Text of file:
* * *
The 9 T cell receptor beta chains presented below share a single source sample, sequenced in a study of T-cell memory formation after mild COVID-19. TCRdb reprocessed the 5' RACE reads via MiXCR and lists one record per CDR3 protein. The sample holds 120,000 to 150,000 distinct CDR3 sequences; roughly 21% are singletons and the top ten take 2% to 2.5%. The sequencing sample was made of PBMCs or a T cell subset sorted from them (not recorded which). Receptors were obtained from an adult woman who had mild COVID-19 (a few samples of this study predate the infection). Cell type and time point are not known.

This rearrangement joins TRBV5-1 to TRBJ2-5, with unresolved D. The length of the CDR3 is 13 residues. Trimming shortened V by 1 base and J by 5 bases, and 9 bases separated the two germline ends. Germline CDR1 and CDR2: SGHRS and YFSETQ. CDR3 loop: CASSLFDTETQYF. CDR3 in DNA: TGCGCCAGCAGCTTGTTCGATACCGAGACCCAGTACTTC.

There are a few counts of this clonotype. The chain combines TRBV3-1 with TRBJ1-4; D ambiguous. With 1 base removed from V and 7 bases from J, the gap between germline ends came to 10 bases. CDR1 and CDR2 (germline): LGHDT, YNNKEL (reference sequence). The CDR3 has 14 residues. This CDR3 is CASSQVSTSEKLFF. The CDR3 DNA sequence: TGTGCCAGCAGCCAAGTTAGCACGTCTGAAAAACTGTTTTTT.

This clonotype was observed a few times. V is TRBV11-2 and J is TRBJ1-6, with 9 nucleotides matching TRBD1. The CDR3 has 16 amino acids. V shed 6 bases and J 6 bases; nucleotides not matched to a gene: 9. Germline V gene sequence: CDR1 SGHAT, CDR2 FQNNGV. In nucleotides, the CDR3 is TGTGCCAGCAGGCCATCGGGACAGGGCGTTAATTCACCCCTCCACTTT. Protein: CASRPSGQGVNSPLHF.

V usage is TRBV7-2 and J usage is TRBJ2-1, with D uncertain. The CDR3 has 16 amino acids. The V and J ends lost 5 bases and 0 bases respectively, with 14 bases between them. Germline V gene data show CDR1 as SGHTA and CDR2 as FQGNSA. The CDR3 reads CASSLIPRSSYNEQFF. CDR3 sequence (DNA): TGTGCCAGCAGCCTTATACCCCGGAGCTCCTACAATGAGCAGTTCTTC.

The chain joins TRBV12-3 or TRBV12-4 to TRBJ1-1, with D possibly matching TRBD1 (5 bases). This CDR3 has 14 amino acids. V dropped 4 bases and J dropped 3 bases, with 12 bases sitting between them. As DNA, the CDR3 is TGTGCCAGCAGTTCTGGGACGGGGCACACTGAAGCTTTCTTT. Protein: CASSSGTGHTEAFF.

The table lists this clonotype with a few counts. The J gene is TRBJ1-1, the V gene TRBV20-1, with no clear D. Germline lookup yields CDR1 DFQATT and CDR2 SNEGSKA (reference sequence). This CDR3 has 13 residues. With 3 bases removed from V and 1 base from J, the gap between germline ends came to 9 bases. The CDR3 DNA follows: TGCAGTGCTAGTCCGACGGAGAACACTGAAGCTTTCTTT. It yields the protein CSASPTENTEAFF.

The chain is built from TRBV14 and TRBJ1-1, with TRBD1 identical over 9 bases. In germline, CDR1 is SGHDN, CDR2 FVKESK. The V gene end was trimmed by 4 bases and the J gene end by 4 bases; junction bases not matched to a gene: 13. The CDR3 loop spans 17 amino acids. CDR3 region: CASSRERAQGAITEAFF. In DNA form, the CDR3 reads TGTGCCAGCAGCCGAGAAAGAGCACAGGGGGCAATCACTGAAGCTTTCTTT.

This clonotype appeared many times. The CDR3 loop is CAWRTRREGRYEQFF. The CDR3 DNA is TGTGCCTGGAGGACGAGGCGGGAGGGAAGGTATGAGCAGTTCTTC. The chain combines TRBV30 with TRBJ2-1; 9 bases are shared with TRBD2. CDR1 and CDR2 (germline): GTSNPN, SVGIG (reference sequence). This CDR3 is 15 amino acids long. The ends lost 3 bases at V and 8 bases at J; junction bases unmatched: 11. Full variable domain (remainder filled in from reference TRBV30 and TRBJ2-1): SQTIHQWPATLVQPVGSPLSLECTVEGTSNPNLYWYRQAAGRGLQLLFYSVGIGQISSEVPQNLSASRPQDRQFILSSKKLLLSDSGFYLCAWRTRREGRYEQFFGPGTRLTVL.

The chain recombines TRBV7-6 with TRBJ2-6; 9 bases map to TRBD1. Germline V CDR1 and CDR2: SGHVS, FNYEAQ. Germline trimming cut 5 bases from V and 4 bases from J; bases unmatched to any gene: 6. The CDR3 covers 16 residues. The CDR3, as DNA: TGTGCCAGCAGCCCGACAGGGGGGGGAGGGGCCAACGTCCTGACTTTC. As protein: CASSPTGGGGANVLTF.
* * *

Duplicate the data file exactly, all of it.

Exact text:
The 9 T cell receptor beta chains presented below share a single source sample, sequenced in a study of T-cell memory formation after mild COVID-19. TCRdb reprocessed the 5' RACE reads via MiXCR and lists one record per CDR3 protein. The sample holds 120,000 to 150,000 distinct CDR3 sequences; roughly 21% are singletons and the top ten take 2% to 2.5%. The sequencing sample was made of PBMCs or a T cell subset sorted from them (not recorded which). Receptors were obtained from an adult woman who had mild COVID-19 (a few samples of this study predate the infection). Cell type and time point are not known.

This rearrangement joins TRBV5-1 to TRBJ2-5, with unresolved D. The length of the CDR3 is 13 residues. Trimming shortened V by 1 base and J by 5 bases, and 9 bases separated the two germline ends. Germline CDR1 and CDR2: SGHRS and YFSETQ. CDR3 loop: CASSLFDTETQYF. CDR3 in DNA: TGCGCCAGCAGCTTGTTCGATACCGAGACCCAGTACTTC.

There are a few counts of this clonotype. The chain combines TRBV3-1 with TRBJ1-4; D ambiguous. With 1 base removed from V and 7 bases from J, the gap between germline ends came to 10 bases. CDR1 and CDR2 (germline): LGHDT, YNNKEL (reference sequence). The CDR3 has 14 residues. This CDR3 is CASSQVSTSEKLFF. The CDR3 DNA sequence: TGTGCCAGCAGCCAAGTTAGCACGTCTGAAAAACTGTTTTTT.

This clonotype was observed a few times. V is TRBV11-2 and J is TRBJ1-6, with 9 nucleotides matching TRBD1. The CDR3 has 16 amino acids. V shed 6 bases and J 6 bases; nucleotides not matched to a gene: 9. Germline V gene sequence: CDR1 SGHAT, CDR2 FQNNGV. In nucleotides, the CDR3 is TGTGCCAGCAGGCCATCGGGACAGGGCGTTAATTCACCCCTCCACTTT. Protein: CASRPSGQGVNSPLHF.

V usage is TRBV7-2 and J usage is TRBJ2-1, with D uncertain. The CDR3 has 16 amino acids. The V and J ends lost 5 bases and 0 bases respectively, with 14 bases between them. Germline V gene data show CDR1 as SGHTA and CDR2 as FQGNSA. The CDR3 reads CASSLIPRSSYNEQFF. CDR3 sequence (DNA): TGTGCCAGCAGCCTTATACCCCGGAGCTCCTACAATGAGCAGTTCTTC.

The chain joins TRBV12-3 or TRBV12-4 to TRBJ1-1, with D possibly matching TRBD1 (5 bases). This CDR3 has 14 amino acids. V dropped 4 bases and J dropped 3 bases, with 12 bases sitting between them. As DNA, the CDR3 is TGTGCCAGCAGTTCTGGGACGGGGCACACTGAAGCTTTCTTT. Protein: CASSSGTGHTEAFF.

The table lists this clonotype with a few counts. The J gene is TRBJ1-1, the V gene TRBV20-1, with no clear D. Germline lookup yields CDR1 DFQATT and CDR2 SNEGSKA (reference sequence). This CDR3 has 13 residues. With 3 bases removed from V and 1 base from J, the gap between germline ends came to 9 bases. The CDR3 DNA follows: TGCAGTGCTAGTCCGACGGAGAACACTGAAGCTTTCTTT. It yields the protein CSASPTENTEAFF.

The chain is built from TRBV14 and TRBJ1-1, with TRBD1 identical over 9 bases. In germline, CDR1 is SGHDN, CDR2 FVKESK. The V gene end was trimmed by 4 bases and the J gene end by 4 bases; junction bases not matched to a gene: 13. The CDR3 loop spans 17 amino acids. CDR3 region: CASSRERAQGAITEAFF. In DNA form, the CDR3 reads TGTGCCAGCAGCCGAGAAAGAGCACAGGGGGCAATCACTGAAGCTTTCTTT.

This clonotype appeared many times. The CDR3 loop is CAWRTRREGRYEQFF. The CDR3 DNA is TGTGCCTGGAGGACGAGGCGGGAGGGAAGGTATGAGCAGTTCTTC. The chain combines TRBV30 with TRBJ2-1; 9 bases are shared with TRBD2. CDR1 and CDR2 (germline): GTSNPN, SVGIG (reference sequence). This CDR3 is 15 amino acids long. The ends lost 3 bases at V and 8 bases at J; junction bases unmatched: 11. Full variable domain (remainder filled in from reference TRBV30 and TRBJ2-1): SQTIHQWPATLVQPVGSPLSLECTVEGTSNPNLYWYRQAAGRGLQLLFYSVGIGQISSEVPQNLSASRPQDRQFILSSKKLLLSDSGFYLCAWRTRREGRYEQFFGPGTRLTVL.

The chain recombines TRBV7-6 with TRBJ2-6; 9 bases map to TRBD1. Germline V CDR1 and CDR2: SGHVS, FNYEAQ. Germline trimming cut 5 bases from V and 4 bases from J; bases unmatched to any gene: 6. The CDR3 covers 16 residues. The CDR3, as DNA: TGTGCCAGCAGCCCGACAGGGGGGGGAGGGGCCAACGTCCTGACTTTC. As protein: CASSPTGGGGANVLTF.